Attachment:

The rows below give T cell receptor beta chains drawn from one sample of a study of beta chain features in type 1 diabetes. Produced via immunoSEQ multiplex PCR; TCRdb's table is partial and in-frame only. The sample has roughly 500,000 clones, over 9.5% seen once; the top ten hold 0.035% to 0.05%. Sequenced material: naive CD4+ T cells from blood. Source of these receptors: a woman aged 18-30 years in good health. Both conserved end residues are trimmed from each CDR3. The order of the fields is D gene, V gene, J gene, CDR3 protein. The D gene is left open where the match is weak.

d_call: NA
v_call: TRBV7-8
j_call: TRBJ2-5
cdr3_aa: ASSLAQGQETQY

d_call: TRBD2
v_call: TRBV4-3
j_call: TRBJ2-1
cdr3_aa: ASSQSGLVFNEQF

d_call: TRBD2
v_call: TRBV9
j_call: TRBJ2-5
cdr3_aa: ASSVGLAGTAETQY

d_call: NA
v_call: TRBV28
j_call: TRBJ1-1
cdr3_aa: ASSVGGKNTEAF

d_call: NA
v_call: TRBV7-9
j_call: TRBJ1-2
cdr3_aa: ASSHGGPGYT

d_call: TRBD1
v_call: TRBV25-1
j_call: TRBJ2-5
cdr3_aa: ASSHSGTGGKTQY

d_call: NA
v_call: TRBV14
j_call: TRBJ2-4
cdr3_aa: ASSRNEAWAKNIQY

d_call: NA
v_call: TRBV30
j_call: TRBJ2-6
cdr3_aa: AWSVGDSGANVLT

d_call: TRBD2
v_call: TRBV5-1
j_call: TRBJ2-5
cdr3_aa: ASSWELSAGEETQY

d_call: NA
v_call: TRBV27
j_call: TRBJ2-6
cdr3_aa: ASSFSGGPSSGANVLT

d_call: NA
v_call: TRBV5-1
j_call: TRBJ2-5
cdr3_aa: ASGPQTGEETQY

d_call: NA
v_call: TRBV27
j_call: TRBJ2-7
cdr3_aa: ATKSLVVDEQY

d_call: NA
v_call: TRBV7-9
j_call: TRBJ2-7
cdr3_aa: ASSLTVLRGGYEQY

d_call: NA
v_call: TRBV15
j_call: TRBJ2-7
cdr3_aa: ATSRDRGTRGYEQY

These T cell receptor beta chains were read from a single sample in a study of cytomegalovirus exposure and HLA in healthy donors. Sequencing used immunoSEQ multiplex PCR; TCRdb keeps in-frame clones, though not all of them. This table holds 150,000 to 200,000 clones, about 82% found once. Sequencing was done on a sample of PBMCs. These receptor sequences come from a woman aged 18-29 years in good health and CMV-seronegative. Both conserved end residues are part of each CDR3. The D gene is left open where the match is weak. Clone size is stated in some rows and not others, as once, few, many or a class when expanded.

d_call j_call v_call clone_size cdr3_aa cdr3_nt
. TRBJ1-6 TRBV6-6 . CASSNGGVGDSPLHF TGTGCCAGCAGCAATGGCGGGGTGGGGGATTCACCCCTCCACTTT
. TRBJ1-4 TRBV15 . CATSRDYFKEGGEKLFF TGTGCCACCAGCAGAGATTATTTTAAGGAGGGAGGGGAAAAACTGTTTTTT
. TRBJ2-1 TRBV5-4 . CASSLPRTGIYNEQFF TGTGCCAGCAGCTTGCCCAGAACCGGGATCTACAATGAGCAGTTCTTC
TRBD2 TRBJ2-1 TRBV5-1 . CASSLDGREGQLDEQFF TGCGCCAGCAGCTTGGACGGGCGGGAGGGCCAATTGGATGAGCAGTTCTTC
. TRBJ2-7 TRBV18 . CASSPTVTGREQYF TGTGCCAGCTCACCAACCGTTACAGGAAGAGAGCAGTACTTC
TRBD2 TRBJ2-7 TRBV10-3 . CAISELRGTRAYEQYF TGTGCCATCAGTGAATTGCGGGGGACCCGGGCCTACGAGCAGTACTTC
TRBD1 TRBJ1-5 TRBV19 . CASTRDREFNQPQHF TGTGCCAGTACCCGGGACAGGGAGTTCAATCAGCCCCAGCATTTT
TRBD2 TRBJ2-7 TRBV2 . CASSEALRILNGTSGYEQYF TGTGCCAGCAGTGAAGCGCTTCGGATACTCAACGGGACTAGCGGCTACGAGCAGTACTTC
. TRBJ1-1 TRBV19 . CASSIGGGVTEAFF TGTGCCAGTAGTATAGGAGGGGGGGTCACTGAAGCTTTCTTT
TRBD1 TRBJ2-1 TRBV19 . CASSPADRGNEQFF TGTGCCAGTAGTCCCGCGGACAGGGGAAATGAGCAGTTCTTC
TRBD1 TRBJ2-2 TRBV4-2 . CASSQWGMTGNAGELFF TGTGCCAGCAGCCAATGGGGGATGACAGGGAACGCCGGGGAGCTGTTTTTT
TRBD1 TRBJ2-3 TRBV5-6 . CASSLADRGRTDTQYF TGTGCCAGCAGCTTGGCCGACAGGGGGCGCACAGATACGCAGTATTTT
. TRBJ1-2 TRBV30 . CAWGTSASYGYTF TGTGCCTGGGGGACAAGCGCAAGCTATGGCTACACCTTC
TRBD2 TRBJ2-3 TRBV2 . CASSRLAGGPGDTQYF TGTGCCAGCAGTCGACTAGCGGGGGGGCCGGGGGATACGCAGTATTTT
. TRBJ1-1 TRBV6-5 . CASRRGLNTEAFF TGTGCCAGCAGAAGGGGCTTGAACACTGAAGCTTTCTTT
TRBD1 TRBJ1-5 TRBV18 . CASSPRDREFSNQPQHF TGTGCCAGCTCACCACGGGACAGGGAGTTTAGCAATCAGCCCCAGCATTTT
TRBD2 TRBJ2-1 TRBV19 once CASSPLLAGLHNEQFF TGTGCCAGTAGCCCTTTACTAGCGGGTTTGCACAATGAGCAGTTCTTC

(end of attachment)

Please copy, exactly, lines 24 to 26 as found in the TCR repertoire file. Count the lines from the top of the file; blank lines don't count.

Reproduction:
j_call: TRBJ2-5
cdr3_aa: ASSHSGTGGKTQY

d_call: NA